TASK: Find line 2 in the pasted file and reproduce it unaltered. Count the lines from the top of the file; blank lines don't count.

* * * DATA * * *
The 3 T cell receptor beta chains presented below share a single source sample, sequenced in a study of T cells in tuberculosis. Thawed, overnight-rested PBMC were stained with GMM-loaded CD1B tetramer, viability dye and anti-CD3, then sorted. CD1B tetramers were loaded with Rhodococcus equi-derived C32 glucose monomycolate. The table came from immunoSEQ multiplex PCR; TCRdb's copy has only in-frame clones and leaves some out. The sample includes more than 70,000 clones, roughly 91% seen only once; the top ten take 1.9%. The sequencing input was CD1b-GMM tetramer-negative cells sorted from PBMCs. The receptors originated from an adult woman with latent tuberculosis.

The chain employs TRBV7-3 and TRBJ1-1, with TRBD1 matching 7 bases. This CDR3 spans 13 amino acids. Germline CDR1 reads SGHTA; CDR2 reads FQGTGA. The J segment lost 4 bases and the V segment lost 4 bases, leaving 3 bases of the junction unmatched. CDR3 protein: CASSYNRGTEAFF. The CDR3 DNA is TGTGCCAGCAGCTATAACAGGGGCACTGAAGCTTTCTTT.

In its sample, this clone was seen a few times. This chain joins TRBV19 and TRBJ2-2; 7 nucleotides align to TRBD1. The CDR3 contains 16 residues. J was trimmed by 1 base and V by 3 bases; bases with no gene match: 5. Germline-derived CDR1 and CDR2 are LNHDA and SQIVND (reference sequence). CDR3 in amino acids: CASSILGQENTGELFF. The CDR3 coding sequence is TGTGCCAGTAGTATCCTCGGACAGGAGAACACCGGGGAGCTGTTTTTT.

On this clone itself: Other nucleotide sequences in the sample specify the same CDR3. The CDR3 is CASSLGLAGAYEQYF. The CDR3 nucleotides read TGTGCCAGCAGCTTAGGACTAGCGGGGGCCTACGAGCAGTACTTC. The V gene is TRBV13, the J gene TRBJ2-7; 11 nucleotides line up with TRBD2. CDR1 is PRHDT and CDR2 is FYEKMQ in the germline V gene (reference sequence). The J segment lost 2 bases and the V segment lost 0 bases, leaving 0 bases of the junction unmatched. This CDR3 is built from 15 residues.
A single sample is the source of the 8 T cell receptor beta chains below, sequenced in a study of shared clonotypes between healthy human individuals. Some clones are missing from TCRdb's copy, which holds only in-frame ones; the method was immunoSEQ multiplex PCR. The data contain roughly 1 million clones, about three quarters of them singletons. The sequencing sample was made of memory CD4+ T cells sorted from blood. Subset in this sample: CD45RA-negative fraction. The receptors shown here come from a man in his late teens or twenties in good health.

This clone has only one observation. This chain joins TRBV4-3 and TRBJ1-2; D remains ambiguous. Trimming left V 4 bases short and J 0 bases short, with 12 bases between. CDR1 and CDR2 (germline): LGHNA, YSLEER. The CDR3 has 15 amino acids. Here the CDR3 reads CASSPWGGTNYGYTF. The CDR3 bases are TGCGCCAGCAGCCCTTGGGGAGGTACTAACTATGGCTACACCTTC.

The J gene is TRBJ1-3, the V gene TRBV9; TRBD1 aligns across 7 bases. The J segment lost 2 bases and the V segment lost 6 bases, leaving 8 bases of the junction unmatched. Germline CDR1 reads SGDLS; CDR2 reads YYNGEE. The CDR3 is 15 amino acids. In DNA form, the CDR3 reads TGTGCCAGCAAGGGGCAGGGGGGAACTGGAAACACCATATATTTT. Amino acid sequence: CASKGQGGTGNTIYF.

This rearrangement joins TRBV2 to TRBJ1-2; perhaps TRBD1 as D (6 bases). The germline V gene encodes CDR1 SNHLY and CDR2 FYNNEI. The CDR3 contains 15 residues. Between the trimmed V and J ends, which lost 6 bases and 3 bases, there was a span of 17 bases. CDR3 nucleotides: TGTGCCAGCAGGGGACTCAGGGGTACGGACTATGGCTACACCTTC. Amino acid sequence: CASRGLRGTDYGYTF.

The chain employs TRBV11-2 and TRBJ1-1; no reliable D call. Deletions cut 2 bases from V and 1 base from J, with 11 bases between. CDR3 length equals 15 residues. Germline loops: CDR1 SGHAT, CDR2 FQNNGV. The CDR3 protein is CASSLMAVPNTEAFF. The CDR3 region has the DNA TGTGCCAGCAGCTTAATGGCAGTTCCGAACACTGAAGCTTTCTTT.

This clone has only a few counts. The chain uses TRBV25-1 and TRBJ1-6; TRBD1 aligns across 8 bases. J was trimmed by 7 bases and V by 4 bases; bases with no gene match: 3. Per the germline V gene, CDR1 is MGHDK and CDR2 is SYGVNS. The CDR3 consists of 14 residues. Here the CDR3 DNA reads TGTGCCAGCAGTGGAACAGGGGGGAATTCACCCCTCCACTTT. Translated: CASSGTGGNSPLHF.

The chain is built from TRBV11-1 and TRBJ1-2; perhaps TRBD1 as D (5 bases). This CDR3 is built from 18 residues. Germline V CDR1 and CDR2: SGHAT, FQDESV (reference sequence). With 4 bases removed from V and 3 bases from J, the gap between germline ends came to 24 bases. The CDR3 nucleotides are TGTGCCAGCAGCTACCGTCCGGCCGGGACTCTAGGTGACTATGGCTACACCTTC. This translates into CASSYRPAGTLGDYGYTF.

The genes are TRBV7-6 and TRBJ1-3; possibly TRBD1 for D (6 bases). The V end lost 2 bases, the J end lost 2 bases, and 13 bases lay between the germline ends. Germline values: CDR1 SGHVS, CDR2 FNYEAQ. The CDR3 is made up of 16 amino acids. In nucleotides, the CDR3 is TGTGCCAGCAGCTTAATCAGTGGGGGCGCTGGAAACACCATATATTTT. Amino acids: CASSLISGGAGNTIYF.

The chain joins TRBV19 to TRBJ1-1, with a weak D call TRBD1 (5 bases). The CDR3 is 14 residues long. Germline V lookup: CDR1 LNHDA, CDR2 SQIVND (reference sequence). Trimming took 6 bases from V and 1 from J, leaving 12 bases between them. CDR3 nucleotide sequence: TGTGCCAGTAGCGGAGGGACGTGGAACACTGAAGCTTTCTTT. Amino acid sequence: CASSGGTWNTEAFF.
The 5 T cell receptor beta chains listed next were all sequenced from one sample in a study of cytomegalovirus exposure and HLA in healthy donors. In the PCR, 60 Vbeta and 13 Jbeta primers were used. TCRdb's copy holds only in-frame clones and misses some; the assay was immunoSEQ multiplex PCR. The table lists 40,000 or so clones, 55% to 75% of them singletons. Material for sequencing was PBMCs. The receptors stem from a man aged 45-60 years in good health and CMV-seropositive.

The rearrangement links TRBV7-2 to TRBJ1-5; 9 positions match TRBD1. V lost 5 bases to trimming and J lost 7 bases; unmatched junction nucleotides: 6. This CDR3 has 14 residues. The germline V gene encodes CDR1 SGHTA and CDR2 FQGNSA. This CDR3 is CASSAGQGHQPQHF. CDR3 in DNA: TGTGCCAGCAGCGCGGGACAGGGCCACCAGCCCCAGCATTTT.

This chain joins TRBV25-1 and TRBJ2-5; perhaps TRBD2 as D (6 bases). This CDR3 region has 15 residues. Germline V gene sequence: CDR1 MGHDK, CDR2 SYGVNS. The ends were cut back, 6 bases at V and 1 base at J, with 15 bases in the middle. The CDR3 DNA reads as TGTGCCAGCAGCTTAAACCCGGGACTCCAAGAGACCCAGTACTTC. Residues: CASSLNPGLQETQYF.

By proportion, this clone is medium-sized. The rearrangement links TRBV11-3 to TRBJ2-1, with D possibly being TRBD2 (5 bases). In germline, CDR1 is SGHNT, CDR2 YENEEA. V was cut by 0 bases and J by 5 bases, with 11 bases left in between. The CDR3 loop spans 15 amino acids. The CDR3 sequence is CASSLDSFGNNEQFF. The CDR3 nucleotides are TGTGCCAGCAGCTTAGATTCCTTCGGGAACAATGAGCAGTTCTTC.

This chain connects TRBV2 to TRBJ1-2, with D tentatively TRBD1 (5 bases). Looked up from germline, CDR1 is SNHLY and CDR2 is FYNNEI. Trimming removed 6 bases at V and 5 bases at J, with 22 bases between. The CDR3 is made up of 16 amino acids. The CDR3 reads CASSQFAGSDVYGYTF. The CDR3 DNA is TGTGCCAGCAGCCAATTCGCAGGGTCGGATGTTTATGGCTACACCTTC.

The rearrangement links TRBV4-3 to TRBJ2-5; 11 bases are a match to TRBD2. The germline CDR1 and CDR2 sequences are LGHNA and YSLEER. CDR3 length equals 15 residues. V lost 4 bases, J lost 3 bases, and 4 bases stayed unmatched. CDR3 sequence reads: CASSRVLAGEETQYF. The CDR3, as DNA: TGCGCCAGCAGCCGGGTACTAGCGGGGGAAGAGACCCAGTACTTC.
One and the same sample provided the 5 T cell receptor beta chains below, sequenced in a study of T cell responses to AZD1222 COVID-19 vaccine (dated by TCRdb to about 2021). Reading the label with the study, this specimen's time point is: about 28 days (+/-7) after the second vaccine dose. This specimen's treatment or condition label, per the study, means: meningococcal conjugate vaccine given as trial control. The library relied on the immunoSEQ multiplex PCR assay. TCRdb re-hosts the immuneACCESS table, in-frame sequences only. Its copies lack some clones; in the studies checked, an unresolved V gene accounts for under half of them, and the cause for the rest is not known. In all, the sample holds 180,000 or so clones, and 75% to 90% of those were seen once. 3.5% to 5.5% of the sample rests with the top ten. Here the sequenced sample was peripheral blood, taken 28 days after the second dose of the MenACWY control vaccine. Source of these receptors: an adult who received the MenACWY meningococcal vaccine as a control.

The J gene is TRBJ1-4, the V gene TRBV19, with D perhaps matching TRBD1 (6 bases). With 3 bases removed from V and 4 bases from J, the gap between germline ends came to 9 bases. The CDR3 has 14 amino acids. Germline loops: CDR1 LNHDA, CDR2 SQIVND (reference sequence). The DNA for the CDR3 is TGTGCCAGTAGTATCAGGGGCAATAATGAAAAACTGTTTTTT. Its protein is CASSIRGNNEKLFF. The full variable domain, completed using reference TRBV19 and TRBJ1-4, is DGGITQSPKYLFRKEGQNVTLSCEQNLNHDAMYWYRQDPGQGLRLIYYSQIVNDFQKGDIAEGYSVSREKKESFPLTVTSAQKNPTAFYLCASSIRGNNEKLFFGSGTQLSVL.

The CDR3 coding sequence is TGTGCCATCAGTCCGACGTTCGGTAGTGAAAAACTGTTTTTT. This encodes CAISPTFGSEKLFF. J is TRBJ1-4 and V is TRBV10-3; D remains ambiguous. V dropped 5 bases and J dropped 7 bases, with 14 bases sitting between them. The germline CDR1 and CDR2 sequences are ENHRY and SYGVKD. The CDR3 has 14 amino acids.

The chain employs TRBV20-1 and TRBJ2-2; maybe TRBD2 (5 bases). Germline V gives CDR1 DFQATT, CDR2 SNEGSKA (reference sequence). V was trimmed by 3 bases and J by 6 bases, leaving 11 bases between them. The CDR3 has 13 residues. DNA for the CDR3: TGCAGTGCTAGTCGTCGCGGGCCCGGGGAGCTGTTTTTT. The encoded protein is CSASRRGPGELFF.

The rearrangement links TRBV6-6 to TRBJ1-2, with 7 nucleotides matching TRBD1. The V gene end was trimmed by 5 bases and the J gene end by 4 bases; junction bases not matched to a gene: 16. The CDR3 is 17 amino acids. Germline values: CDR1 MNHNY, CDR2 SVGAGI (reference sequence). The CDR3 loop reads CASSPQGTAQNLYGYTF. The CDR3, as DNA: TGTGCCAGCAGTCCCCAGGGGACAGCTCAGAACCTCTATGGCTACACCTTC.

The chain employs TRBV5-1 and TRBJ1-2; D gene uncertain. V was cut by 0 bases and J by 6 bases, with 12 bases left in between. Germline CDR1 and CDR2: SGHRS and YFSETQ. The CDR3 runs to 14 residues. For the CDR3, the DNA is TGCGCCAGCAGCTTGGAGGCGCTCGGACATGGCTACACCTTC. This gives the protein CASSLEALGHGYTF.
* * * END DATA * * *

The chain employs TRBV7-3 and TRBJ1-1, with TRBD1 matching 7 bases. This CDR3 spans 13 amino acids. Germline CDR1 reads SGHTA; CDR2 reads FQGTGA. The J segment lost 4 bases and the V segment lost 4 bases, leaving 3 bases of the junction unmatched. CDR3 protein: CASSYNRGTEAFF. The CDR3 DNA is TGTGCCAGCAGCTATAACAGGGGCACTGAAGCTTTCTTT.